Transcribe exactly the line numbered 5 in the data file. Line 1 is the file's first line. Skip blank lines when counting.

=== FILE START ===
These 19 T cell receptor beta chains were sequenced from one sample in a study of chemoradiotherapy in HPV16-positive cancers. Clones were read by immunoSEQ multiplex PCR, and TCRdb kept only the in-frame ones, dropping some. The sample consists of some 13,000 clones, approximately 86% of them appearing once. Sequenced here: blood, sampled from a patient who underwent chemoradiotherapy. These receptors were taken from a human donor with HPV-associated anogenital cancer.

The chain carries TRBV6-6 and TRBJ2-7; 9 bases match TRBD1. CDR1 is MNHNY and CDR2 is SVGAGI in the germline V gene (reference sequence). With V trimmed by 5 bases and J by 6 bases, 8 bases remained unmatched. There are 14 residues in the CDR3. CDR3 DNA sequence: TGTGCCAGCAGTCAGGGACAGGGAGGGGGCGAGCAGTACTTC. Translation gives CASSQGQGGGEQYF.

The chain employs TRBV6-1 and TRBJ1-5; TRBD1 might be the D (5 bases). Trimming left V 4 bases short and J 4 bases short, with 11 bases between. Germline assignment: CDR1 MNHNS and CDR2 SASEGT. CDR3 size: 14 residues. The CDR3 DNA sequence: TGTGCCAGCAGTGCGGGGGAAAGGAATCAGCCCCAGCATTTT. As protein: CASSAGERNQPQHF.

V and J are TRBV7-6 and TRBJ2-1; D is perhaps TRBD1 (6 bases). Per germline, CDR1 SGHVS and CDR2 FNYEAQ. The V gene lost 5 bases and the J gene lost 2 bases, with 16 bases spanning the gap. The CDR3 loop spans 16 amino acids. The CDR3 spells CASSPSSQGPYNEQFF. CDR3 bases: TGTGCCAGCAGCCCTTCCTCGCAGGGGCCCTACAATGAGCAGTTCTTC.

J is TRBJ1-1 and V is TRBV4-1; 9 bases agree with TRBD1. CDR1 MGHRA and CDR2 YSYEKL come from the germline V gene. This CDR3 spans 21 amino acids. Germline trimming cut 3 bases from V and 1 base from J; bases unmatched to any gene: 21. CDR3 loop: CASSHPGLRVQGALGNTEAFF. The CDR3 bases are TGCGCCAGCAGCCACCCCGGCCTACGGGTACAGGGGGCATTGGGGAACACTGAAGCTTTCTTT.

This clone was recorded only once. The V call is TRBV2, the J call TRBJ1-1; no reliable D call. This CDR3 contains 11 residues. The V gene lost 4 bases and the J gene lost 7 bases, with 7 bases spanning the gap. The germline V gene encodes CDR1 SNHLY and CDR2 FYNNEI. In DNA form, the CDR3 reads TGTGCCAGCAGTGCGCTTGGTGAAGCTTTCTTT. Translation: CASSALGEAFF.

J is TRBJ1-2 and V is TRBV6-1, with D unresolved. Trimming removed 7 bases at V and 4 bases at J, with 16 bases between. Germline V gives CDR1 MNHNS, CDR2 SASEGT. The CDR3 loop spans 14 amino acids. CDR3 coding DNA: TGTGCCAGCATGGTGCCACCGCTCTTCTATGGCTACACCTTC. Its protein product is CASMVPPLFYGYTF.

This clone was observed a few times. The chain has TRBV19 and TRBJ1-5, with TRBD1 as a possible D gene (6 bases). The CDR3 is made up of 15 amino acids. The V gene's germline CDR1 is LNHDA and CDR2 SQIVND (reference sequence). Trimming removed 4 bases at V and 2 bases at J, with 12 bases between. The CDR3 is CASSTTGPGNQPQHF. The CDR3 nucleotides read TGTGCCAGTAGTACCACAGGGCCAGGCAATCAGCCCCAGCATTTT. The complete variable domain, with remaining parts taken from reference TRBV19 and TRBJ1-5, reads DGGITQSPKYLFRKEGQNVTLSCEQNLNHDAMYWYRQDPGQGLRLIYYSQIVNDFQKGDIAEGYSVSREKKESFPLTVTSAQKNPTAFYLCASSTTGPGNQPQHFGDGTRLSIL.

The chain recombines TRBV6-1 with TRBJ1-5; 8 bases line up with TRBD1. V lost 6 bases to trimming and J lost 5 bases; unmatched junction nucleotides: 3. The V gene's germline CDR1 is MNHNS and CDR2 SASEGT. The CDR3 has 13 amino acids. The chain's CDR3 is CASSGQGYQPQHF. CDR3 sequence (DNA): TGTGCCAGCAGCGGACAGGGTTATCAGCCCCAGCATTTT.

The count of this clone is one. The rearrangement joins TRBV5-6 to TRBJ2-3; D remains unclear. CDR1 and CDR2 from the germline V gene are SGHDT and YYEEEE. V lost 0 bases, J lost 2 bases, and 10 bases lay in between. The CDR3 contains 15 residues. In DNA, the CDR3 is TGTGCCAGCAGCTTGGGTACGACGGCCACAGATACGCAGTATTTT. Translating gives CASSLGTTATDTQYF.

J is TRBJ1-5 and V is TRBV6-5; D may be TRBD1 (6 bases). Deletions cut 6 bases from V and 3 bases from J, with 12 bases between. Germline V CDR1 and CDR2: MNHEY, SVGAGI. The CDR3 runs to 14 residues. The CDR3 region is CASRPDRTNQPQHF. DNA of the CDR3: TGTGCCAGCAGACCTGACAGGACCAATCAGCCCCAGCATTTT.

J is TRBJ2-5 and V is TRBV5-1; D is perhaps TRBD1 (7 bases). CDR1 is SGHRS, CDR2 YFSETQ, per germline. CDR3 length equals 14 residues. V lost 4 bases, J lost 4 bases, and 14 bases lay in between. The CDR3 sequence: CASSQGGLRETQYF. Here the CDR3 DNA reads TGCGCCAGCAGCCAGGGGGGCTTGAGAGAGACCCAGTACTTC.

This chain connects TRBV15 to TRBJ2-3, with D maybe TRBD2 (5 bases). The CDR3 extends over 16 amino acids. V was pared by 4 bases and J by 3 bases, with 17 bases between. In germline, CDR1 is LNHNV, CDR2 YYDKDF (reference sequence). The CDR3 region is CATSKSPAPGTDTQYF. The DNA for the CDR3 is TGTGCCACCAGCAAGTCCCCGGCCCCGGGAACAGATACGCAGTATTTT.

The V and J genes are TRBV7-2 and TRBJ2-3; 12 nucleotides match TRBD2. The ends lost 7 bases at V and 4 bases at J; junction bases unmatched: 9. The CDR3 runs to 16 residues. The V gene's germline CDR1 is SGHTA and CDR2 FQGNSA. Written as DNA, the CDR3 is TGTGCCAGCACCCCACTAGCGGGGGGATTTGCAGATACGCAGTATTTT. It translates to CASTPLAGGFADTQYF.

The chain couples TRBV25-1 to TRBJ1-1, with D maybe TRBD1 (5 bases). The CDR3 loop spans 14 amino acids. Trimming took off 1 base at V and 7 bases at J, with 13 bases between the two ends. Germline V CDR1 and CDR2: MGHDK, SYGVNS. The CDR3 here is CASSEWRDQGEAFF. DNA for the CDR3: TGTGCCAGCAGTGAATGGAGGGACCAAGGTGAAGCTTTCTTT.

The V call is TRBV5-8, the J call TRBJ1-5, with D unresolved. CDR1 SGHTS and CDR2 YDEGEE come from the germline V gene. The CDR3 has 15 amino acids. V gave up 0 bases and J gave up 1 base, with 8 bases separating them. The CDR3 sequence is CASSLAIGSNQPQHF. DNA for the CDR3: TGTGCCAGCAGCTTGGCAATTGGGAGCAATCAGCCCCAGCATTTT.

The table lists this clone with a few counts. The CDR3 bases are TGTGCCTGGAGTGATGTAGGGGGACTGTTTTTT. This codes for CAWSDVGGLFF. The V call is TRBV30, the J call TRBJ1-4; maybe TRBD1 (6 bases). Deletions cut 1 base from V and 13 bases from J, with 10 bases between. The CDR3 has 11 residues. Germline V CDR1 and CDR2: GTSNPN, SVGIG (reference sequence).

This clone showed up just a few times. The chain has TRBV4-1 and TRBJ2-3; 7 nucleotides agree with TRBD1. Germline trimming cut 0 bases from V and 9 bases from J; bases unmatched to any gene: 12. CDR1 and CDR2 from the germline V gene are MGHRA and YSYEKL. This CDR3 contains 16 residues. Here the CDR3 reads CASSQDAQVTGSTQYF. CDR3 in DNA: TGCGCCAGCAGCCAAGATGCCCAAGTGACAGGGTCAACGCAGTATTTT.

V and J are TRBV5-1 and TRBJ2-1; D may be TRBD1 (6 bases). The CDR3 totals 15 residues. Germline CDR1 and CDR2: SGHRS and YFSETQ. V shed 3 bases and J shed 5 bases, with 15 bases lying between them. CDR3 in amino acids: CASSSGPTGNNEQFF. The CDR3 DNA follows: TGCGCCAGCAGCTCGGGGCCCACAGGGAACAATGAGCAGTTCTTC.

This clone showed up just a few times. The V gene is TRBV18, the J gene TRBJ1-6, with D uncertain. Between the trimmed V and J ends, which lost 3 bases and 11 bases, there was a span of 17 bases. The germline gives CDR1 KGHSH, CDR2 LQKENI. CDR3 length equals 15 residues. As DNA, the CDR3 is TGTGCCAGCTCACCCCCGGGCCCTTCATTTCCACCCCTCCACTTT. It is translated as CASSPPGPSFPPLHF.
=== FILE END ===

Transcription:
J is TRBJ1-1 and V is TRBV4-1; 9 bases agree with TRBD1. CDR1 MGHRA and CDR2 YSYEKL come from the germline V gene. This CDR3 spans 21 amino acids. Germline trimming cut 3 bases from V and 1 base from J; bases unmatched to any gene: 21. CDR3 loop: CASSHPGLRVQGALGNTEAFF. The CDR3 bases are TGCGCCAGCAGCCACCCCGGCCTACGGGTACAGGGGGCATTGGGGAACACTGAAGCTTTCTTT.